Cup of contention
Despite the brouhaha over Indian speciality coffees in the heavy coffee-drinking Scandinavian countries, India isn’t branded as coffee-literate. In The Devil’s Cup: A History of the World According to Coffee,a 2003 book that was translated into six languages, American author Stewart Lee Allen calls the instant coffee available in most parts of India a sickeningly sweet, piping-hot milkshake. He is particularly peeved by the addition of milk and calls Indian coffee “the world’s most consistently vile cup of joe!”
Listen to Lounge Podcast (download here)
llen possibly never had a cup of Monsooned Malabar—India’s top-notch speciality coffee—during his travels. The heavy-bodied coffee has a musty, chocolatey aroma and notes of spices and nuts. It is called “monsooned” because it is exposed to monsoon winds, which make the beans swell and the coffee less acidic.
The story of its genesis is the stuff of legend. The Dutch, and then the English, were exporting coffee from the Malabar Coast to the Norwegian coast of Europe from as early as the 17th century. The humidity of the wooden shipping boats and the sea winds combined to cause the coffee beans to turn from green to a golden yellow and lose their original acidity, resulting in a sweet and syrupy brew. When transportation was modernized in the early 20th century, the beans were much better protected from the elements.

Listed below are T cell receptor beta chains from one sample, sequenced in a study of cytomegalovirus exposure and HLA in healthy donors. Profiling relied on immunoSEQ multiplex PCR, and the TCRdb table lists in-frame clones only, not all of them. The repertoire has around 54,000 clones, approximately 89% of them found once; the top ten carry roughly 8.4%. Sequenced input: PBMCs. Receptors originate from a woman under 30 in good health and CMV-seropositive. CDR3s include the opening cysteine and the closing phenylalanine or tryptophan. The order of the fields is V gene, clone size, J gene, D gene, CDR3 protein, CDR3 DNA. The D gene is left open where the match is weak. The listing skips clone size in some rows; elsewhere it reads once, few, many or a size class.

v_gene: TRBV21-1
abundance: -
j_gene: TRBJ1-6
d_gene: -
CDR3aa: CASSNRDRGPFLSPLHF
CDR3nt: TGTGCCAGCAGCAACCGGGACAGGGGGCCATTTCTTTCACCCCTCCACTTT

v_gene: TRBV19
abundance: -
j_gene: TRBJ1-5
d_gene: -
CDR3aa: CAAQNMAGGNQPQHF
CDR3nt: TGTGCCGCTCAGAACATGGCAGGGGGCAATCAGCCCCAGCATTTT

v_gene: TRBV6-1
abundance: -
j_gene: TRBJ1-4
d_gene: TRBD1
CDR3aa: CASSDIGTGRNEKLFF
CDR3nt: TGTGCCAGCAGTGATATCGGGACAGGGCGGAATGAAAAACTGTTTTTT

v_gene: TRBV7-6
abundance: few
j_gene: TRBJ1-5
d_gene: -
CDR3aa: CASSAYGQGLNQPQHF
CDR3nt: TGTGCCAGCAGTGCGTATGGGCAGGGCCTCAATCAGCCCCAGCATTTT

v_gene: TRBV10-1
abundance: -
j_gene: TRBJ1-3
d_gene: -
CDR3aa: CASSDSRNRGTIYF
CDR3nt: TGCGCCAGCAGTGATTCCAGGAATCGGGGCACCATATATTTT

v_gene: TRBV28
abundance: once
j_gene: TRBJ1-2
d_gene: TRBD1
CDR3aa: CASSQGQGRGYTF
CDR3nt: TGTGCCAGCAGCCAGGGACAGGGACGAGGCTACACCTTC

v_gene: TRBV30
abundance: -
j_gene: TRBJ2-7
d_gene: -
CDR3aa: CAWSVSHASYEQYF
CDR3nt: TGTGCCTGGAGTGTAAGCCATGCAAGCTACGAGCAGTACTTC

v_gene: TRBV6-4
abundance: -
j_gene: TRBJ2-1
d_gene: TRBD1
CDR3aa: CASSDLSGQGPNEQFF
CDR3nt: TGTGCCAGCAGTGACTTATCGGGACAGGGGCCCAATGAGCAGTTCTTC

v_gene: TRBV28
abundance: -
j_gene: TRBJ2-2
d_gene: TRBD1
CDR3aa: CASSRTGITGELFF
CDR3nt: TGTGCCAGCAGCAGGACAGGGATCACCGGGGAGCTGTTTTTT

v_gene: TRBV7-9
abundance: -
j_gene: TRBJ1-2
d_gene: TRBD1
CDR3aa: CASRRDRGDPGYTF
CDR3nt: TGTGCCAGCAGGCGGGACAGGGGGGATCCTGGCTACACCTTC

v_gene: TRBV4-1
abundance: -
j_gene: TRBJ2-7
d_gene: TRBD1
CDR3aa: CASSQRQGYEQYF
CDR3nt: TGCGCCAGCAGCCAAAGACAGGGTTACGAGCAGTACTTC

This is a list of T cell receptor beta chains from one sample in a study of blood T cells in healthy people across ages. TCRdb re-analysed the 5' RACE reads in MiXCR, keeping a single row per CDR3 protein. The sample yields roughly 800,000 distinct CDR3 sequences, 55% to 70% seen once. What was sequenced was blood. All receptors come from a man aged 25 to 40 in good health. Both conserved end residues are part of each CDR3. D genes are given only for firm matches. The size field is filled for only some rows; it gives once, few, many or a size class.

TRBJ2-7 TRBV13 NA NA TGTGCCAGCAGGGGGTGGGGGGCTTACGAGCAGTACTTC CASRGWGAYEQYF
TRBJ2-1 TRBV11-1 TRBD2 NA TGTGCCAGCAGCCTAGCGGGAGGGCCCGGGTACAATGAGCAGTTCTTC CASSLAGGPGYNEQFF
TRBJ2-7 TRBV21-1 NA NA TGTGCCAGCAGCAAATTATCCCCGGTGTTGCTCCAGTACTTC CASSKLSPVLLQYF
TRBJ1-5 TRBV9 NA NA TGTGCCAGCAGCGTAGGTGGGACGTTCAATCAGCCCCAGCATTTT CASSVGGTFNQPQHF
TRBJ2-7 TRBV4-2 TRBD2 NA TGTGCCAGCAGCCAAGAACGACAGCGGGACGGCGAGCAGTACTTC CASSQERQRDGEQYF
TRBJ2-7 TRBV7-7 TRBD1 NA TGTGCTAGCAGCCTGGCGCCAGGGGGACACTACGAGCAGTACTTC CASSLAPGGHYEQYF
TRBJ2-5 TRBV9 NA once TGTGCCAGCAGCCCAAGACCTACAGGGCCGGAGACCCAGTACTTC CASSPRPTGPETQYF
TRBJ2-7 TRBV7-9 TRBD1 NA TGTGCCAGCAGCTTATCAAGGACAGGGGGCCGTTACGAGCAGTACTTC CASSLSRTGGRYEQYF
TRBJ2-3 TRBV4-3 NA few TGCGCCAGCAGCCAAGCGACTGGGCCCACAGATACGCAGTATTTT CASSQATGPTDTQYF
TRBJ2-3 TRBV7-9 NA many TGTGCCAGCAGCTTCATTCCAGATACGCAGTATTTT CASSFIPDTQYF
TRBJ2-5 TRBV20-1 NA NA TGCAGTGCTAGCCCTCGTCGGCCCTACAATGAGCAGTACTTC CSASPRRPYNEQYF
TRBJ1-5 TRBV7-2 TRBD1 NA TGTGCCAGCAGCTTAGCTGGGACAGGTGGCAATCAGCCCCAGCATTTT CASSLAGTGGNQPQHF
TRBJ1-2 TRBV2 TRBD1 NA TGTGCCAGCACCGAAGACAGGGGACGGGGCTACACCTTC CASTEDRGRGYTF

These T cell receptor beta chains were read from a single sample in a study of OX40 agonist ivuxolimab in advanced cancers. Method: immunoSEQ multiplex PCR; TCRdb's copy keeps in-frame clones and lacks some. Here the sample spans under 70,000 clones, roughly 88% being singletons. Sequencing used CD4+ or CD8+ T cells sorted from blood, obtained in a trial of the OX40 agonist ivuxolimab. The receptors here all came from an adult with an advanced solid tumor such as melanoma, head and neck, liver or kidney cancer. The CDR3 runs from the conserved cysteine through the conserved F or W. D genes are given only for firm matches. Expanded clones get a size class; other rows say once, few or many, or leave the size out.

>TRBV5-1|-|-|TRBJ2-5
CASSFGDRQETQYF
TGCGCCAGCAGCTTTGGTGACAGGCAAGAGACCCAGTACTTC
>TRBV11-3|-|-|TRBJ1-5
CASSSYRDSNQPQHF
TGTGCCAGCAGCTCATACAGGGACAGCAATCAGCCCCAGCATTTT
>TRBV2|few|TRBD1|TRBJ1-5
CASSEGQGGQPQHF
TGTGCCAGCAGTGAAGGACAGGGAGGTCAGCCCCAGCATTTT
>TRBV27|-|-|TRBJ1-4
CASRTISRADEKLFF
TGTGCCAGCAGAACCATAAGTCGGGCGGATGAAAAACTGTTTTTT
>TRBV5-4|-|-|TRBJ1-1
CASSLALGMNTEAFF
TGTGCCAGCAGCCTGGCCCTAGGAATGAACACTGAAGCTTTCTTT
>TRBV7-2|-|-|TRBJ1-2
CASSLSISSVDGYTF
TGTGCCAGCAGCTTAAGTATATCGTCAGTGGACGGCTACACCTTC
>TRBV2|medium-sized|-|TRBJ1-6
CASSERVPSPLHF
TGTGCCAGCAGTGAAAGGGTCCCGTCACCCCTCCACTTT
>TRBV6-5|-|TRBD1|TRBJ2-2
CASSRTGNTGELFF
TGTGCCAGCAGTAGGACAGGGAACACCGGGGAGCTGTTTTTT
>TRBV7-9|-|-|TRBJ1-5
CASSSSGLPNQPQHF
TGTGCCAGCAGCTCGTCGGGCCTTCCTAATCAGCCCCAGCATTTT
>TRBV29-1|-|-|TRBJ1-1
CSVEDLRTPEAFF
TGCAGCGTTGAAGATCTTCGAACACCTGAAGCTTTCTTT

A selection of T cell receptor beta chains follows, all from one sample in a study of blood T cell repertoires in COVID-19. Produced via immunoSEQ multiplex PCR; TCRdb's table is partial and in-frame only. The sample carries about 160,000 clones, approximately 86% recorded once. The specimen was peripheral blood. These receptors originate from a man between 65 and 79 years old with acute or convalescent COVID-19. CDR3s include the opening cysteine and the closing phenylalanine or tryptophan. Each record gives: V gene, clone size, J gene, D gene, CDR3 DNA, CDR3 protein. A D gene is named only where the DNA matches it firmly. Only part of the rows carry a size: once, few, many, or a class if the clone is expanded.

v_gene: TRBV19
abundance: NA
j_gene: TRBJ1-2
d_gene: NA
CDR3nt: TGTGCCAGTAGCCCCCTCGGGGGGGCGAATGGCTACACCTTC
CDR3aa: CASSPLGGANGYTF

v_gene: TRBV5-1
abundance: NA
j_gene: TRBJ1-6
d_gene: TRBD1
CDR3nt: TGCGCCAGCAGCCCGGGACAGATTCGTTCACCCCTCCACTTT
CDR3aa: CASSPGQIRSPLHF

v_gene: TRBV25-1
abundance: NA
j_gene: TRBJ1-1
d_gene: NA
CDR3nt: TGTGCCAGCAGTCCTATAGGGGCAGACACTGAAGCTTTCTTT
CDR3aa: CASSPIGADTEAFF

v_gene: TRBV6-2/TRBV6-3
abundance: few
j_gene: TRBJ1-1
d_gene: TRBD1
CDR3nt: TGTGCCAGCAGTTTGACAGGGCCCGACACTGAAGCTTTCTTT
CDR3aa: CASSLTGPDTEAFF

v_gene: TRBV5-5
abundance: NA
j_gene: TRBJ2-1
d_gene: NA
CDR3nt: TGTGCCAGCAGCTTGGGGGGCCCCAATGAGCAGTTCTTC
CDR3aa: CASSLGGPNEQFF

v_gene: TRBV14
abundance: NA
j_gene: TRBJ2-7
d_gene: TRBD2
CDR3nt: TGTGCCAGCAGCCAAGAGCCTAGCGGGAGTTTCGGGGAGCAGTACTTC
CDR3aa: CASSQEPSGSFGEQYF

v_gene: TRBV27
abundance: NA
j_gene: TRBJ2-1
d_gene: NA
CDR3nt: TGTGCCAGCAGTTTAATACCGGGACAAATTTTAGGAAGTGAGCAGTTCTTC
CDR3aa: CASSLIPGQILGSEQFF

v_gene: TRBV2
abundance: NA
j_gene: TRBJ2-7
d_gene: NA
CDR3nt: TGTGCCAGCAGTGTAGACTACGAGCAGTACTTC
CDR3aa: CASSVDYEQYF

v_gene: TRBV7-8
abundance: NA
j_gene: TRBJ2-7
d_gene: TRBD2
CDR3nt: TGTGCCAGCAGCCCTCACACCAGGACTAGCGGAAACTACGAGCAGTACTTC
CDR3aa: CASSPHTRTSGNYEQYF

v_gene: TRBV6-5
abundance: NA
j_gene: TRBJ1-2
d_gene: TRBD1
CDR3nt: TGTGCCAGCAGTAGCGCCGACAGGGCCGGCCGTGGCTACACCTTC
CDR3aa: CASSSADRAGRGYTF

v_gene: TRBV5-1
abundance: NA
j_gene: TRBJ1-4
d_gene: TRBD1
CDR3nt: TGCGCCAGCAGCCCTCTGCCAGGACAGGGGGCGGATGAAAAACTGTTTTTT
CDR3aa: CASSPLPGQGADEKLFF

Coffee berries being plucked at a plantation in Kodagu. Photo by Prashanth Vishwanathan/Bloomberg
In 1972, after repeated complaints of a quality drop, the Coffee Board of India, which is run by the Union ministry of commerce and industry, developed a process to replicate these natural “monsooning” conditions. Coffee beans were exposed to the monsoon winds in season—from June through September—in the port city of Mangalore.
Sunalini Menon, founder and CEO of Coffeelabs Pvt. Ltd, a Bangalore-based coffee consulting firm, calls this move a pioneering effort for the Coffee Board. “When they went for this ‘branding’, the world was yet to discover speciality coffees. It was far before gourmet varieties such as Colombian Supremo were coined,” says Menon.
Today, Monsooned Malabar has something in common with champagne. In 2008, it acquired a Geographical Indication (GI) tag, which is awarded to products that have characteristics traceable to a particular region. Less than 160 products have this distinction in India, some others being Darjeeling Tea and Banarasi brocade.